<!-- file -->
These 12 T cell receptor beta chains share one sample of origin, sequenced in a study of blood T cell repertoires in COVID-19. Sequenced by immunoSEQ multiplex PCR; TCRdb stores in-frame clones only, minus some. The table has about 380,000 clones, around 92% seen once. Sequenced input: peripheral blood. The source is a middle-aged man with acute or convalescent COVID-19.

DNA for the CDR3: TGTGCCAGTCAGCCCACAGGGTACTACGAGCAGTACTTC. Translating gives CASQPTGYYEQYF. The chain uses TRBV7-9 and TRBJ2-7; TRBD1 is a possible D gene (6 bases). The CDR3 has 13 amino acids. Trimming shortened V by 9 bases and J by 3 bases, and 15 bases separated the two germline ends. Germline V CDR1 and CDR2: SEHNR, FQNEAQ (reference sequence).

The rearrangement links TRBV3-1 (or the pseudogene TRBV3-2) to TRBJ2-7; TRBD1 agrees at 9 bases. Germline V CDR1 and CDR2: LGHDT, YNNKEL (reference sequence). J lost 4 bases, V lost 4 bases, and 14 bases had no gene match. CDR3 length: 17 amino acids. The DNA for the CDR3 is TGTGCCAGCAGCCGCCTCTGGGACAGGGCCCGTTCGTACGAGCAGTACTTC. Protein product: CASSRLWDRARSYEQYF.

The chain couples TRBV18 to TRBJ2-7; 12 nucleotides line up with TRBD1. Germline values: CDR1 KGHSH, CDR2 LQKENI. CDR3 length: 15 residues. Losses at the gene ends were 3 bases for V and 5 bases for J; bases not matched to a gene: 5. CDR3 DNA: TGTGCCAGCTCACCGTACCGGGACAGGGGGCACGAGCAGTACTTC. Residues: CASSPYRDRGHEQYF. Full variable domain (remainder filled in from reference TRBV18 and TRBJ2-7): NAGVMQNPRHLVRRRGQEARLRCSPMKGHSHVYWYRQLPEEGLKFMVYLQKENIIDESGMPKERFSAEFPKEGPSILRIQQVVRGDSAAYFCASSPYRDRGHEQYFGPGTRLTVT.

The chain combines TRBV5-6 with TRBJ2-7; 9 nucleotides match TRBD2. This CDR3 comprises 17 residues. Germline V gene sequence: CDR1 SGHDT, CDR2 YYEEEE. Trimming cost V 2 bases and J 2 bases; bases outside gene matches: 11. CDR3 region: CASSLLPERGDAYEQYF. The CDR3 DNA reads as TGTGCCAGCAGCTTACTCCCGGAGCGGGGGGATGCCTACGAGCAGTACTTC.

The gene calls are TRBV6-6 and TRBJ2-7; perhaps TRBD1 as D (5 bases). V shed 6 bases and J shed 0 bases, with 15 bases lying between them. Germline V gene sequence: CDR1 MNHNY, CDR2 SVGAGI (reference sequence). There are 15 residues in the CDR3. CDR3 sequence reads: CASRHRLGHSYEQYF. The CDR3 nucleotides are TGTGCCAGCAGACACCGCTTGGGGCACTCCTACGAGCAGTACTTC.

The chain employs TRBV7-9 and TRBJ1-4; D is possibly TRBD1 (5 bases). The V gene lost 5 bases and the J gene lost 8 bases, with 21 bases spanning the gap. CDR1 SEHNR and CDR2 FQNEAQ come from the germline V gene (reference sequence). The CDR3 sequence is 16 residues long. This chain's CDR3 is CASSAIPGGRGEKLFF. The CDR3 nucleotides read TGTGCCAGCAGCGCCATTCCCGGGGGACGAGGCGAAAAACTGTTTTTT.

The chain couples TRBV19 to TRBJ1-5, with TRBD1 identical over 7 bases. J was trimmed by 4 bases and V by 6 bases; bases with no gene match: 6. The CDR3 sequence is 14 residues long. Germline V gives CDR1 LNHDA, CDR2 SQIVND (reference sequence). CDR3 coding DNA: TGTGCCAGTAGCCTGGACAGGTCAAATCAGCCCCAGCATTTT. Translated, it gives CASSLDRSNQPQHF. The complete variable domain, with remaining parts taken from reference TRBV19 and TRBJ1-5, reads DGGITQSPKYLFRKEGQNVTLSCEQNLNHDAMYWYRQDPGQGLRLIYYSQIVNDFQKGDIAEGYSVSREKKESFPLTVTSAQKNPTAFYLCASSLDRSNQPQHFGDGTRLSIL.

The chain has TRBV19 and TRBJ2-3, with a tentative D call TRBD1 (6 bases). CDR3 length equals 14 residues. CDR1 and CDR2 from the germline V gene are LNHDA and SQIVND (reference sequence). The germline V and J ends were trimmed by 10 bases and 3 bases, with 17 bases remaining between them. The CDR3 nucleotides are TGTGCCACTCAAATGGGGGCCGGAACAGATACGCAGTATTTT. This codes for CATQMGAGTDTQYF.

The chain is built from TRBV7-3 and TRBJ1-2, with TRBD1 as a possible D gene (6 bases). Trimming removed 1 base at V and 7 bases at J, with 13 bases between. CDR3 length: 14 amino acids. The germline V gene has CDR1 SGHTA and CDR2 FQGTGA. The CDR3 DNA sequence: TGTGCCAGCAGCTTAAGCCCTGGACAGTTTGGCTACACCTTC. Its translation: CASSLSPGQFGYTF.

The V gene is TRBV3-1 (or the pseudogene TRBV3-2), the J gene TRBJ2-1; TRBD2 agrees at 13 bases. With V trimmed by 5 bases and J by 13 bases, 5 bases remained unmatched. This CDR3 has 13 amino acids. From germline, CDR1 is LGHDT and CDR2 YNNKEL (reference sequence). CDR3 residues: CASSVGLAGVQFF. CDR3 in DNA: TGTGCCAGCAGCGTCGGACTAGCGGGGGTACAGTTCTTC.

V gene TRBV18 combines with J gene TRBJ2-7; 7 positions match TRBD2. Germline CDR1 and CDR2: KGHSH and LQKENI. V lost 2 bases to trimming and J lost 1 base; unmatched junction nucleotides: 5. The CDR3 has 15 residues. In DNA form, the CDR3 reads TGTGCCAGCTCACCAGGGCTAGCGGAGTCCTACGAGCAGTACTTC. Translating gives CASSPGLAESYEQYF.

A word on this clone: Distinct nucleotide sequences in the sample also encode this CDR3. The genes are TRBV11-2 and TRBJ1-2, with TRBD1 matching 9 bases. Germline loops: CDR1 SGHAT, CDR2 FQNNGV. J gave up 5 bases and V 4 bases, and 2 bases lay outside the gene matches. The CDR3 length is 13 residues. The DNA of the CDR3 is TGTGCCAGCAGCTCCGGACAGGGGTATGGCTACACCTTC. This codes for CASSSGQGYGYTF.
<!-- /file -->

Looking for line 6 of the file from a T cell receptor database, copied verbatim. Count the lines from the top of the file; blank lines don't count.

The gene calls are TRBV6-6 and TRBJ2-7; perhaps TRBD1 as D (5 bases). V shed 6 bases and J shed 0 bases, with 15 bases lying between them. Germline V gene sequence: CDR1 MNHNY, CDR2 SVGAGI (reference sequence). There are 15 residues in the CDR3. CDR3 sequence reads: CASRHRLGHSYEQYF. The CDR3 nucleotides are TGTGCCAGCAGACACCGCTTGGGGCACTCCTACGAGCAGTACTTC.